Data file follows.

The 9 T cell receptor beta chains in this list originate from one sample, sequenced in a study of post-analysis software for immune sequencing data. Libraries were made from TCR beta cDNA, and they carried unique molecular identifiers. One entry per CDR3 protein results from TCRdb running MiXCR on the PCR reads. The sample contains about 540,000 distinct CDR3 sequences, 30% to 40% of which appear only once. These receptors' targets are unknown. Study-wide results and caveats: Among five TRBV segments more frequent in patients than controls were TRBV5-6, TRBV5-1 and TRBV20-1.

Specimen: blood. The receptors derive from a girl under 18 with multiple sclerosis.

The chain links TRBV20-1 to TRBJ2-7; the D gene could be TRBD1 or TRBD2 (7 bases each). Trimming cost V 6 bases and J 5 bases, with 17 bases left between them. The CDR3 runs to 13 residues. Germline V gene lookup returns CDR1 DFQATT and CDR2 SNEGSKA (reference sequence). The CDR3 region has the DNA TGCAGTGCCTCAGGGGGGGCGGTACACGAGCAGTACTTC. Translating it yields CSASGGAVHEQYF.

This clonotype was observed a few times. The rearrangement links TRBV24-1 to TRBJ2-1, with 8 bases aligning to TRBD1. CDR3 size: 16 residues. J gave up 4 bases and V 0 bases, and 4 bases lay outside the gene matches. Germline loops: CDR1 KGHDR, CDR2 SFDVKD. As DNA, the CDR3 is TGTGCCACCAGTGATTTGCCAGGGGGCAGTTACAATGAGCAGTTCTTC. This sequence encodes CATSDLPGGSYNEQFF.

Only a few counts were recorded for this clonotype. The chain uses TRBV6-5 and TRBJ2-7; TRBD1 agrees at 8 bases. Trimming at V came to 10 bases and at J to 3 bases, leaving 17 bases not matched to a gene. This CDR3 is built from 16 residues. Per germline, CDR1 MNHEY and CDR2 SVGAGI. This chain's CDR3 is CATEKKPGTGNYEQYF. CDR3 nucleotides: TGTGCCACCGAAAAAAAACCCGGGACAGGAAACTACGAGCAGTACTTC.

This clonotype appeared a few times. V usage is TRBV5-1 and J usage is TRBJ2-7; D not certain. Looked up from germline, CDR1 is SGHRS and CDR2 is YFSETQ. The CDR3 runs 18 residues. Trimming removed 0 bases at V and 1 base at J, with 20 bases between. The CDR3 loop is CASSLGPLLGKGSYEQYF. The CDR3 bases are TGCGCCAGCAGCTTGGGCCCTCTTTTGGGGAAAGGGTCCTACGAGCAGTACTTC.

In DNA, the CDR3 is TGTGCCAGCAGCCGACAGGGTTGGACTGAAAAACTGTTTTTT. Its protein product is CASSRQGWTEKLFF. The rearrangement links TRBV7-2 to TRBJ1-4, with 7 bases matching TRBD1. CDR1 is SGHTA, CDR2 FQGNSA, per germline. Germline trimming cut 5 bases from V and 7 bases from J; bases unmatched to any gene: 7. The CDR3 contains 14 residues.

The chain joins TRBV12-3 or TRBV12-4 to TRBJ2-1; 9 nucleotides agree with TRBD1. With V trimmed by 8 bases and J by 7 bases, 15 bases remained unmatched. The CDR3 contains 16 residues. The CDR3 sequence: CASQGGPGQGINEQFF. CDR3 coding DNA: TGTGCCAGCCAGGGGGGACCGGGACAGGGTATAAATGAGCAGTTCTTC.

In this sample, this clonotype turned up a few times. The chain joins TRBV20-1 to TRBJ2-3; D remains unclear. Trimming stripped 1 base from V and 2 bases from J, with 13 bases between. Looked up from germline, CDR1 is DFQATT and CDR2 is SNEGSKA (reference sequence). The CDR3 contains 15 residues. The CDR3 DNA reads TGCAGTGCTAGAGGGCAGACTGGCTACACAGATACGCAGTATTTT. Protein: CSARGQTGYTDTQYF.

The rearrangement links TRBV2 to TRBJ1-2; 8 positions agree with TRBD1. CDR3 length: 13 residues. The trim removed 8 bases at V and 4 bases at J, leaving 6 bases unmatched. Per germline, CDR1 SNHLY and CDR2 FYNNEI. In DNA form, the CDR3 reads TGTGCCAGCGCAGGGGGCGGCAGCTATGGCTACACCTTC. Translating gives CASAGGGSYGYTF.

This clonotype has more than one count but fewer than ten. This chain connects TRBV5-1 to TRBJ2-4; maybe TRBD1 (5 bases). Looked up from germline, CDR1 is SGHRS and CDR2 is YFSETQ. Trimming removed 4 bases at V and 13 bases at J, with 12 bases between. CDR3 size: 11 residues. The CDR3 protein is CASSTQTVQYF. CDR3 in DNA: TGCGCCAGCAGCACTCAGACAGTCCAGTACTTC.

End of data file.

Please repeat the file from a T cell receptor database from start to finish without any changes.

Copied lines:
The 9 T cell receptor beta chains in this list originate from one sample, sequenced in a study of post-analysis software for immune sequencing data. Libraries were made from TCR beta cDNA, and they carried unique molecular identifiers. One entry per CDR3 protein results from TCRdb running MiXCR on the PCR reads. The sample contains about 540,000 distinct CDR3 sequences, 30% to 40% of which appear only once. These receptors' targets are unknown. Study-wide results and caveats: Among five TRBV segments more frequent in patients than controls were TRBV5-6, TRBV5-1 and TRBV20-1.

Specimen: blood. The receptors derive from a girl under 18 with multiple sclerosis.

The chain links TRBV20-1 to TRBJ2-7; the D gene could be TRBD1 or TRBD2 (7 bases each). Trimming cost V 6 bases and J 5 bases, with 17 bases left between them. The CDR3 runs to 13 residues. Germline V gene lookup returns CDR1 DFQATT and CDR2 SNEGSKA (reference sequence). The CDR3 region has the DNA TGCAGTGCCTCAGGGGGGGCGGTACACGAGCAGTACTTC. Translating it yields CSASGGAVHEQYF.

This clonotype was observed a few times. The rearrangement links TRBV24-1 to TRBJ2-1, with 8 bases aligning to TRBD1. CDR3 size: 16 residues. J gave up 4 bases and V 0 bases, and 4 bases lay outside the gene matches. Germline loops: CDR1 KGHDR, CDR2 SFDVKD. As DNA, the CDR3 is TGTGCCACCAGTGATTTGCCAGGGGGCAGTTACAATGAGCAGTTCTTC. This sequence encodes CATSDLPGGSYNEQFF.

Only a few counts were recorded for this clonotype. The chain uses TRBV6-5 and TRBJ2-7; TRBD1 agrees at 8 bases. Trimming at V came to 10 bases and at J to 3 bases, leaving 17 bases not matched to a gene. This CDR3 is built from 16 residues. Per germline, CDR1 MNHEY and CDR2 SVGAGI. This chain's CDR3 is CATEKKPGTGNYEQYF. CDR3 nucleotides: TGTGCCACCGAAAAAAAACCCGGGACAGGAAACTACGAGCAGTACTTC.

This clonotype appeared a few times. V usage is TRBV5-1 and J usage is TRBJ2-7; D not certain. Looked up from germline, CDR1 is SGHRS and CDR2 is YFSETQ. The CDR3 runs 18 residues. Trimming removed 0 bases at V and 1 base at J, with 20 bases between. The CDR3 loop is CASSLGPLLGKGSYEQYF. The CDR3 bases are TGCGCCAGCAGCTTGGGCCCTCTTTTGGGGAAAGGGTCCTACGAGCAGTACTTC.

In DNA, the CDR3 is TGTGCCAGCAGCCGACAGGGTTGGACTGAAAAACTGTTTTTT. Its protein product is CASSRQGWTEKLFF. The rearrangement links TRBV7-2 to TRBJ1-4, with 7 bases matching TRBD1. CDR1 is SGHTA, CDR2 FQGNSA, per germline. Germline trimming cut 5 bases from V and 7 bases from J; bases unmatched to any gene: 7. The CDR3 contains 14 residues.

The chain joins TRBV12-3 or TRBV12-4 to TRBJ2-1; 9 nucleotides agree with TRBD1. With V trimmed by 8 bases and J by 7 bases, 15 bases remained unmatched. The CDR3 contains 16 residues. The CDR3 sequence: CASQGGPGQGINEQFF. CDR3 coding DNA: TGTGCCAGCCAGGGGGGACCGGGACAGGGTATAAATGAGCAGTTCTTC.

In this sample, this clonotype turned up a few times. The chain joins TRBV20-1 to TRBJ2-3; D remains unclear. Trimming stripped 1 base from V and 2 bases from J, with 13 bases between. Looked up from germline, CDR1 is DFQATT and CDR2 is SNEGSKA (reference sequence). The CDR3 contains 15 residues. The CDR3 DNA reads TGCAGTGCTAGAGGGCAGACTGGCTACACAGATACGCAGTATTTT. Protein: CSARGQTGYTDTQYF.

The rearrangement links TRBV2 to TRBJ1-2; 8 positions agree with TRBD1. CDR3 length: 13 residues. The trim removed 8 bases at V and 4 bases at J, leaving 6 bases unmatched. Per germline, CDR1 SNHLY and CDR2 FYNNEI. In DNA form, the CDR3 reads TGTGCCAGCGCAGGGGGCGGCAGCTATGGCTACACCTTC. Translating gives CASAGGGSYGYTF.

This clonotype has more than one count but fewer than ten. This chain connects TRBV5-1 to TRBJ2-4; maybe TRBD1 (5 bases). Looked up from germline, CDR1 is SGHRS and CDR2 is YFSETQ. Trimming removed 4 bases at V and 13 bases at J, with 12 bases between. CDR3 size: 11 residues. The CDR3 protein is CASSTQTVQYF. CDR3 in DNA: TGCGCCAGCAGCACTCAGACAGTCCAGTACTTC.